Rob Zombie speaks to Midnight Madness about the making of The Lords of Salem

Rob Zombie chose the Midnight Madness film screening at Toronto’s International Film Festival to premiere his latest movie The Lords of Salem.  He speaks to Robert A. Mitchell of the official Midnight Madness blog about how the movie was made.


THE LORDS OF SALEM marks Rob Zombie’s first time at the Midnight Madness programme at the Toronto International Film Festival. I don’t think Mr. Zombie is given enough credit of how good a filmmaker he is. THE LORDS OF SALEM shows a filmmaker who definitely growing as a storyteller. I have always believed Zombie is a consummate visual stylist. 

Lords reaffirms this for me — a film in which Zombie sits the camera down and sets up well composed shots influenced by Kubrick. His casting choices are always inspired and pay respect to the history of the horror genre. I recently had the opportunity to ask Mr. Zombie some questions.

Being born in Haverhill not far from Salem Massachusetts have the witch trails always a point of fascination? What was it about the witch trials that sparked your imagination and set in motion the writing of The Lords of Salem?

Growing up in Massachusetts I always thought the state had a cool spooky vibe and the reality of the witch trials certainly fed that vibe. The inspiration for the movie was an accident really. One day I just happened to buy a book on the witch trials in the gift shop of a hotel I was staying at. That book got me thinking about it and that was the beginning of the project.

You shot the film, then went on tour and then returned to edit the film as well as produce your next album. How did that gap between production and post help you approach what you shot as opposed to jumping right into an editing suite? What were some of the benefits of the challenge of balancing both projects?

In some ways it drove me crazy because I really just wanted to keep working on the film until it was done, but in other ways getting away from it helped me to solve problems that you can’t solve sometimes just because you get too close and can’t get any distance from the project. All in all this method worked out great.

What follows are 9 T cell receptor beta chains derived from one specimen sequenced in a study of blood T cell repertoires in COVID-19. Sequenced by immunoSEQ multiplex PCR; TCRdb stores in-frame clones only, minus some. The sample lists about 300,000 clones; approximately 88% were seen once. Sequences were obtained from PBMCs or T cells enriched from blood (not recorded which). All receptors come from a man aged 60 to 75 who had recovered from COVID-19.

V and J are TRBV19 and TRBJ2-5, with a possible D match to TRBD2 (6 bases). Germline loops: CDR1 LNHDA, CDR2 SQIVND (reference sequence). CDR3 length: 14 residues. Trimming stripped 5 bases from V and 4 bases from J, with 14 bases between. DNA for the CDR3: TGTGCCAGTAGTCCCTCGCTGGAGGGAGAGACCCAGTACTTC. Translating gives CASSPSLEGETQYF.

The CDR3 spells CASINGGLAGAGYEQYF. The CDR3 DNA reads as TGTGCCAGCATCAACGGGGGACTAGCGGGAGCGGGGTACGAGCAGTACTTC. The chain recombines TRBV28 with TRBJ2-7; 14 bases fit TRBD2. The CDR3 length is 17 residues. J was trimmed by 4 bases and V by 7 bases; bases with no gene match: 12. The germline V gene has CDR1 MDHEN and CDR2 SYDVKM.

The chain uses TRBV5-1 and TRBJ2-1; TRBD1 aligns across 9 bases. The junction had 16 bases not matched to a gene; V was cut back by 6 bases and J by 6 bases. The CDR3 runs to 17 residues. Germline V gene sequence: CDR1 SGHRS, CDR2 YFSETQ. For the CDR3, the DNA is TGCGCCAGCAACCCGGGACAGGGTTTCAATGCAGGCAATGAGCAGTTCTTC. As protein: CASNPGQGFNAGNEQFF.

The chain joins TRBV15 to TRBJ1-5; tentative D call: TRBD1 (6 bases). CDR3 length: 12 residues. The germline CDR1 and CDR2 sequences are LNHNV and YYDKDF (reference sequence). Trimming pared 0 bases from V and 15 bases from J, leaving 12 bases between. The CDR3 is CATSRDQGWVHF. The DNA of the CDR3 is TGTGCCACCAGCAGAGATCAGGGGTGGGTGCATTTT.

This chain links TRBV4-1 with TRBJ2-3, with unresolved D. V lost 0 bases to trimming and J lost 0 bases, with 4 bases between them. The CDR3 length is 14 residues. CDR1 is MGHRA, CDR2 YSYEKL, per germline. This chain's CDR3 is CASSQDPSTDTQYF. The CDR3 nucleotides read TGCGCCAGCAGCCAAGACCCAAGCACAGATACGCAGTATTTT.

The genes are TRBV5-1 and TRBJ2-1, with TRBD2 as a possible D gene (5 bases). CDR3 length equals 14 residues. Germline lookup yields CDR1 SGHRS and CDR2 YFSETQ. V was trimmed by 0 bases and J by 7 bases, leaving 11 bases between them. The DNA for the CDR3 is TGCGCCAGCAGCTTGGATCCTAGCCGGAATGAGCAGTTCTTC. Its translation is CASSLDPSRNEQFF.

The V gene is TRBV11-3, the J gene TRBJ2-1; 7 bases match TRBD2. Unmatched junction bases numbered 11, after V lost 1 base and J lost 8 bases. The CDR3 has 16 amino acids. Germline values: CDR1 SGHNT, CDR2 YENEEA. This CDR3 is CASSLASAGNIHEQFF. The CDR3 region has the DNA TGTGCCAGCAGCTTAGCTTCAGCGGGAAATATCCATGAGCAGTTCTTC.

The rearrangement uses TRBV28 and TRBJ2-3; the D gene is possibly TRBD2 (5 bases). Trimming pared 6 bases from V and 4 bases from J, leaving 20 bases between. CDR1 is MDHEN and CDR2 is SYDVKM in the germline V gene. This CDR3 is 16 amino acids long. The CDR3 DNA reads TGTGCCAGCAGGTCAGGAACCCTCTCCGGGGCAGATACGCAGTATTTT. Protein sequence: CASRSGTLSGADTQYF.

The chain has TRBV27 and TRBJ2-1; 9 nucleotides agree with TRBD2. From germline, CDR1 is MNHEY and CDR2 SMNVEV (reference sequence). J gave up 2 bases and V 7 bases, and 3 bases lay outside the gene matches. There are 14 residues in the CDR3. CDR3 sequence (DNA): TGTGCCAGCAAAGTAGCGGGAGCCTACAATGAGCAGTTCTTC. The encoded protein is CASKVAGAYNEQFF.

The cast you and Monika Mikkelsen have assembled is a who’s who of genre films. How do you approach casting? Do you write with certain actors in mind or seek out actors through more traditional methods, like auditions?

All of the above. For some roles I have a specific person in mind and for others I do typical auditions. Whatever it takes to find the right person for the role. One example of an audition that blew me away was Judy Geeson’s read for the role of Lacy.

Watching your films and videos over the years I believe you are a consummate visual stylist. How did you approach the look of this film with cinematographer Brandon Trost?

We basically just talked about it over and over and over then decided on a course of action. I was always a big fan of handheld camera work, but suddenly it started to look like TV to me since so many TV shows use that style. So I wanted to do the exact opposite. Very steady camera work with all the camera moves being motivated by the action on screen. No shakey camera just for the fuck of it.

How has your approach to directing evolved from House of Thousand Corpses to The Lords of Salem?

Well, with each film you hopefully develop a better set of skills that you can apply to the next film. If you watch those two films back to back I don’t think you would never think the same person made both films. Lords is a far more sophisticated production.

I have been reading that The Lords of Salem is your darkest film to date. Is there anything you can tell the audience of the experience that awaits them upon watching The Lords of Salem?

Be patient and pay attention. It is not what you think it is